The spirit of collaboration around digital identity in Canada is one of the strongest we’ve seen, especially in North America. Both the public and private sectors have a genuine interest in working together, and this is seen primarily through the great work being done at the Digital ID and Authentication Council of Canada (DIACC) to bring together a wide variety of stakeholders, industries and even different levels of government (e.g. federal, provincial, municipal) to work together towards a common goal. Work has been ongoing for a few years now to build a Pan-Canadian Trust Framework (PCTF) that will enable businesses, citizens and governments alike to have a common understanding of what it means to be part of a digital identity ecosystem and what is considered the standard in Canada of a well-designed, secure and privacy-respecting identity system. DIACC has released an initial version of the PCTF and is soliciting public feedback. They also announced a timeline for ongoing public releases of more detailed components of the framework taking place throughout the rest of 2019 and into next year. We are encouraged to see this progress and look forward to seeing this framework evolve over the coming year.

The other major highlight from the event was to see a variety of live demos and nearly market ready solutions from various organizations. In past events, we’ve seen a lot “coming soon” presentations, wireframes or mockups. But this year, there was a decidedly heavier live demo presence and quite a few solutions that have either launched or are launching soon. Some of the solutions presented included:

  • Verified.Me by SecureKey, a mobile identity service used to verify and share personal information online, in person and on the phone. It was developed in cooperation with major Canadian financial institutions who act as “Service Hosts” to verify and authenticate End Users. End Users can also connect with other identity and data providers who generate or hold information about them (e.g. MNOs and credit bureaus), and safely and securely share certain information with service providers and relying parties (e.g. online merchants, insurance brokers, or other providers conducting account opening or confirming service eligibility).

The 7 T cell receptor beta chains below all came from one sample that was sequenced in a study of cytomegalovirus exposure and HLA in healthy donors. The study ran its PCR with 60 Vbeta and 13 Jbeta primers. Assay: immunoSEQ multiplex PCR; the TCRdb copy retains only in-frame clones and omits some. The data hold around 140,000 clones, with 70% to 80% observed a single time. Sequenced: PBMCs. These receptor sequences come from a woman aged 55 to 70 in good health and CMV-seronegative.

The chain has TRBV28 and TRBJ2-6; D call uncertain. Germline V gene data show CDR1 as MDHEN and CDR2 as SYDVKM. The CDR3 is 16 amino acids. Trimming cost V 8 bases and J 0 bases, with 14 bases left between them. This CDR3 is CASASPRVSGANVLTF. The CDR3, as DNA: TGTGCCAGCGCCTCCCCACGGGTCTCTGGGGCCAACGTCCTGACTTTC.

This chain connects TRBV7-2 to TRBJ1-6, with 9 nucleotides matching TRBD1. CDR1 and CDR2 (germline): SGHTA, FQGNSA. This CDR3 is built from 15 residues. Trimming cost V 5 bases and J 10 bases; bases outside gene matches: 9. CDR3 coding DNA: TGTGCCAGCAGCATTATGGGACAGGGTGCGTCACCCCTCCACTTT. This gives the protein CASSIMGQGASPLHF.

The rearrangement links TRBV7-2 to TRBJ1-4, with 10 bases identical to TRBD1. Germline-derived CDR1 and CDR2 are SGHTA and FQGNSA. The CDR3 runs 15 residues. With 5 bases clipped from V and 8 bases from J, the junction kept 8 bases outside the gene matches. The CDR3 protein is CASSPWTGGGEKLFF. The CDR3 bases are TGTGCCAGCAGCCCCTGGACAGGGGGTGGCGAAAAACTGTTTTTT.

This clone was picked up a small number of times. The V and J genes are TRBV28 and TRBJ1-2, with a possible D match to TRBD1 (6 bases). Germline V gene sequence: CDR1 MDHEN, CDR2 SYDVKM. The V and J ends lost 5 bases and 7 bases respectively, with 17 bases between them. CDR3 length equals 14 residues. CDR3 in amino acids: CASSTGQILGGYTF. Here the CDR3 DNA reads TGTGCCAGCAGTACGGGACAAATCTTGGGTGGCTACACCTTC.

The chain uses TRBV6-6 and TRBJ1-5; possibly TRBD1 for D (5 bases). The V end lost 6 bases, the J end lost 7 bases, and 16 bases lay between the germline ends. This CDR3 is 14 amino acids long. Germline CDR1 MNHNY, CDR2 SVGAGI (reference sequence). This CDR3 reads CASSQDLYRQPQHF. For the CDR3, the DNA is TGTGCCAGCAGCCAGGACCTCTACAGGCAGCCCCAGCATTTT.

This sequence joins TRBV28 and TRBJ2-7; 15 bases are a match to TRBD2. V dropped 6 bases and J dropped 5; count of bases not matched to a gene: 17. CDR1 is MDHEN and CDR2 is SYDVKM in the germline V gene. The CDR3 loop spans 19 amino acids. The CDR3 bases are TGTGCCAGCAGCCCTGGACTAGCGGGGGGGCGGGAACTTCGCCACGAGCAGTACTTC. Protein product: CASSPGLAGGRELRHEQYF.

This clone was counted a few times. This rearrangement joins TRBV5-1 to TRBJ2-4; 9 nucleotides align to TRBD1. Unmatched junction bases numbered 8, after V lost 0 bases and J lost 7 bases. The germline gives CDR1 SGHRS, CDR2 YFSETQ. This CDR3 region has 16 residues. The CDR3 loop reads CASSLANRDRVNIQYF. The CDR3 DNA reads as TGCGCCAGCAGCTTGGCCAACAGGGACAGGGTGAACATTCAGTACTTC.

• 2Keys and Interac presented a live demo of a digital wallet proof of concept sponsored by the Ontario Centres Of Excellence which demonstrated age verification for buying cannabis or liquor online.
  • Niagara Health Navigator by Identos for the Niagara Health regional authority, a digital health ecosystem designed to protect patient privacy and security while connecting patients to their health data, care providers and innovators.
  • eID-Me by Bluink, a mobile identity verification and digital identity wallet with demonstrated use cases in healthcare (fast check-in and electronic medical record integration) and car sharing (owner registration and vehicle unlocking).
  • BC Government demonstrated enabling a Mobile BC Services Card via remote video chat, through a mobile app. The app allows a citizen to identify themselves over video and means they don’t need to visit a location in person to apply for services. An initial trial was launched last year to make it easier for students to apply for aid with the mobile BC Services Card.

With all these new solutions and service offerings, interoperability seems to be one of the new buzz words. As more products are introduced to the market, there will be a need for broader industry cooperation across sectors, and likely across international borders. As mentioned in our previous post on digital identity technical and assurance standards, it will be important to watch these developments as they continue to evolve.